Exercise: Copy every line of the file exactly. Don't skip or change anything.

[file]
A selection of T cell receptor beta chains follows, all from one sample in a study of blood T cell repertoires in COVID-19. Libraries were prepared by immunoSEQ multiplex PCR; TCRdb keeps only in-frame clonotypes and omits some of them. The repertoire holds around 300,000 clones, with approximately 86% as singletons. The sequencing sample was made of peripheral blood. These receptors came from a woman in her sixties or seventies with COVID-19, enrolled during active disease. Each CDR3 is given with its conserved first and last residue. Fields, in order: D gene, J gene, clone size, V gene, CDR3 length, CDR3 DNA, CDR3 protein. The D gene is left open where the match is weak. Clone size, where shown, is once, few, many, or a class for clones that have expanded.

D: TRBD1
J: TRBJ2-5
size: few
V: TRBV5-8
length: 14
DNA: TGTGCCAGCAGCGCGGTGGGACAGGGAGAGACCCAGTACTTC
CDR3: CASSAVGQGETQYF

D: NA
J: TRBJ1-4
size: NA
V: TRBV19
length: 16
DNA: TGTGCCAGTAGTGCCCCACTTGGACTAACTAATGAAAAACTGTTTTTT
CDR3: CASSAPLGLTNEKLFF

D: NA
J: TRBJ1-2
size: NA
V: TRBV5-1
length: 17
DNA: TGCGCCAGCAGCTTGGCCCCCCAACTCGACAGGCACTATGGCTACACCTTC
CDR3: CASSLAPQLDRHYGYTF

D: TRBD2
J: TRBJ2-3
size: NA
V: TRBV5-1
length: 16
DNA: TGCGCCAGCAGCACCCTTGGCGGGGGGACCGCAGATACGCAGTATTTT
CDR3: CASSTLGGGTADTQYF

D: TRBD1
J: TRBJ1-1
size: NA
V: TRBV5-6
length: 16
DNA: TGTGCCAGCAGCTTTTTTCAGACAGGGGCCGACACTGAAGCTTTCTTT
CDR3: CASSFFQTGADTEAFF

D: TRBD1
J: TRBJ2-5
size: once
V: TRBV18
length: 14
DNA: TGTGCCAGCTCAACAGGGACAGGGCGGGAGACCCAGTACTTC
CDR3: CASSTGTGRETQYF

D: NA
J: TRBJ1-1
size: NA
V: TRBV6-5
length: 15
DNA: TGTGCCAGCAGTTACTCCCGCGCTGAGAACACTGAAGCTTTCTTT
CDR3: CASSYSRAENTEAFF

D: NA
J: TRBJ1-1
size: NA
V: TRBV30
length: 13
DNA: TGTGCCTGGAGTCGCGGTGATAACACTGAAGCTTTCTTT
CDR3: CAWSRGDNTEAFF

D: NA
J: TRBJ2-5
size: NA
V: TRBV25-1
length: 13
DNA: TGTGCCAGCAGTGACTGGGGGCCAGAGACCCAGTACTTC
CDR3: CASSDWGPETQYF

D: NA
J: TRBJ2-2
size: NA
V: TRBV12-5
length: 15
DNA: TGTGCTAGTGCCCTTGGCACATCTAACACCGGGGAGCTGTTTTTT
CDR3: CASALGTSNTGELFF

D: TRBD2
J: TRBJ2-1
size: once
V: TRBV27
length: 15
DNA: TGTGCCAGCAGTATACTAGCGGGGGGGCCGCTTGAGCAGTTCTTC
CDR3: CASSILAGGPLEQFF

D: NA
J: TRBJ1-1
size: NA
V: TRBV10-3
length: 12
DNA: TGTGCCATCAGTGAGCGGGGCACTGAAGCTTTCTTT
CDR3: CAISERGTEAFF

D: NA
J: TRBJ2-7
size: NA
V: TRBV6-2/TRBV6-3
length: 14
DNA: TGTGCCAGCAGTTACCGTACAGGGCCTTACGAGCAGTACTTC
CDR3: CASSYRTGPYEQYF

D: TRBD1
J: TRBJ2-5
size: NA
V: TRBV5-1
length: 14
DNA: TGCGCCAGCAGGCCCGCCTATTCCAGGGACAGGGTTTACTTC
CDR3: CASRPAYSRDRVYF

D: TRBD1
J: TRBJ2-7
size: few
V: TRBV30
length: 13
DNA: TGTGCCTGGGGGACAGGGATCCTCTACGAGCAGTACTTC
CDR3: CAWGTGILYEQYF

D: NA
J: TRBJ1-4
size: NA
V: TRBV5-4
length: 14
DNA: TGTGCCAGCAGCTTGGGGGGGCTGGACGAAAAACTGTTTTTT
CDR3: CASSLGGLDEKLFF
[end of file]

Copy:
A selection of T cell receptor beta chains follows, all from one sample in a study of blood T cell repertoires in COVID-19. Libraries were prepared by immunoSEQ multiplex PCR; TCRdb keeps only in-frame clonotypes and omits some of them. The repertoire holds around 300,000 clones, with approximately 86% as singletons. The sequencing sample was made of peripheral blood. These receptors came from a woman in her sixties or seventies with COVID-19, enrolled during active disease. Each CDR3 is given with its conserved first and last residue. Fields, in order: D gene, J gene, clone size, V gene, CDR3 length, CDR3 DNA, CDR3 protein. The D gene is left open where the match is weak. Clone size, where shown, is once, few, many, or a class for clones that have expanded.

D: TRBD1
J: TRBJ2-5
size: few
V: TRBV5-8
length: 14
DNA: TGTGCCAGCAGCGCGGTGGGACAGGGAGAGACCCAGTACTTC
CDR3: CASSAVGQGETQYF

D: NA
J: TRBJ1-4
size: NA
V: TRBV19
length: 16
DNA: TGTGCCAGTAGTGCCCCACTTGGACTAACTAATGAAAAACTGTTTTTT
CDR3: CASSAPLGLTNEKLFF

D: NA
J: TRBJ1-2
size: NA
V: TRBV5-1
length: 17
DNA: TGCGCCAGCAGCTTGGCCCCCCAACTCGACAGGCACTATGGCTACACCTTC
CDR3: CASSLAPQLDRHYGYTF

D: TRBD2
J: TRBJ2-3
size: NA
V: TRBV5-1
length: 16
DNA: TGCGCCAGCAGCACCCTTGGCGGGGGGACCGCAGATACGCAGTATTTT
CDR3: CASSTLGGGTADTQYF

D: TRBD1
J: TRBJ1-1
size: NA
V: TRBV5-6
length: 16
DNA: TGTGCCAGCAGCTTTTTTCAGACAGGGGCCGACACTGAAGCTTTCTTT
CDR3: CASSFFQTGADTEAFF

D: TRBD1
J: TRBJ2-5
size: once
V: TRBV18
length: 14
DNA: TGTGCCAGCTCAACAGGGACAGGGCGGGAGACCCAGTACTTC
CDR3: CASSTGTGRETQYF

D: NA
J: TRBJ1-1
size: NA
V: TRBV6-5
length: 15
DNA: TGTGCCAGCAGTTACTCCCGCGCTGAGAACACTGAAGCTTTCTTT
CDR3: CASSYSRAENTEAFF

D: NA
J: TRBJ1-1
size: NA
V: TRBV30
length: 13
DNA: TGTGCCTGGAGTCGCGGTGATAACACTGAAGCTTTCTTT
CDR3: CAWSRGDNTEAFF

D: NA
J: TRBJ2-5
size: NA
V: TRBV25-1
length: 13
DNA: TGTGCCAGCAGTGACTGGGGGCCAGAGACCCAGTACTTC
CDR3: CASSDWGPETQYF

D: NA
J: TRBJ2-2
size: NA
V: TRBV12-5
length: 15
DNA: TGTGCTAGTGCCCTTGGCACATCTAACACCGGGGAGCTGTTTTTT
CDR3: CASALGTSNTGELFF

D: TRBD2
J: TRBJ2-1
size: once
V: TRBV27
length: 15
DNA: TGTGCCAGCAGTATACTAGCGGGGGGGCCGCTTGAGCAGTTCTTC
CDR3: CASSILAGGPLEQFF

D: NA
J: TRBJ1-1
size: NA
V: TRBV10-3
length: 12
DNA: TGTGCCATCAGTGAGCGGGGCACTGAAGCTTTCTTT
CDR3: CAISERGTEAFF

D: NA
J: TRBJ2-7
size: NA
V: TRBV6-2/TRBV6-3
length: 14
DNA: TGTGCCAGCAGTTACCGTACAGGGCCTTACGAGCAGTACTTC
CDR3: CASSYRTGPYEQYF

D: TRBD1
J: TRBJ2-5
size: NA
V: TRBV5-1
length: 14
DNA: TGCGCCAGCAGGCCCGCCTATTCCAGGGACAGGGTTTACTTC
CDR3: CASRPAYSRDRVYF

D: TRBD1
J: TRBJ2-7
size: few
V: TRBV30
length: 13
DNA: TGTGCCTGGGGGACAGGGATCCTCTACGAGCAGTACTTC
CDR3: CAWGTGILYEQYF

D: NA
J: TRBJ1-4
size: NA
V: TRBV5-4
length: 14
DNA: TGTGCCAGCAGCTTGGGGGGGCTGGACGAAAAACTGTTTTTT
CDR3: CASSLGGLDEKLFF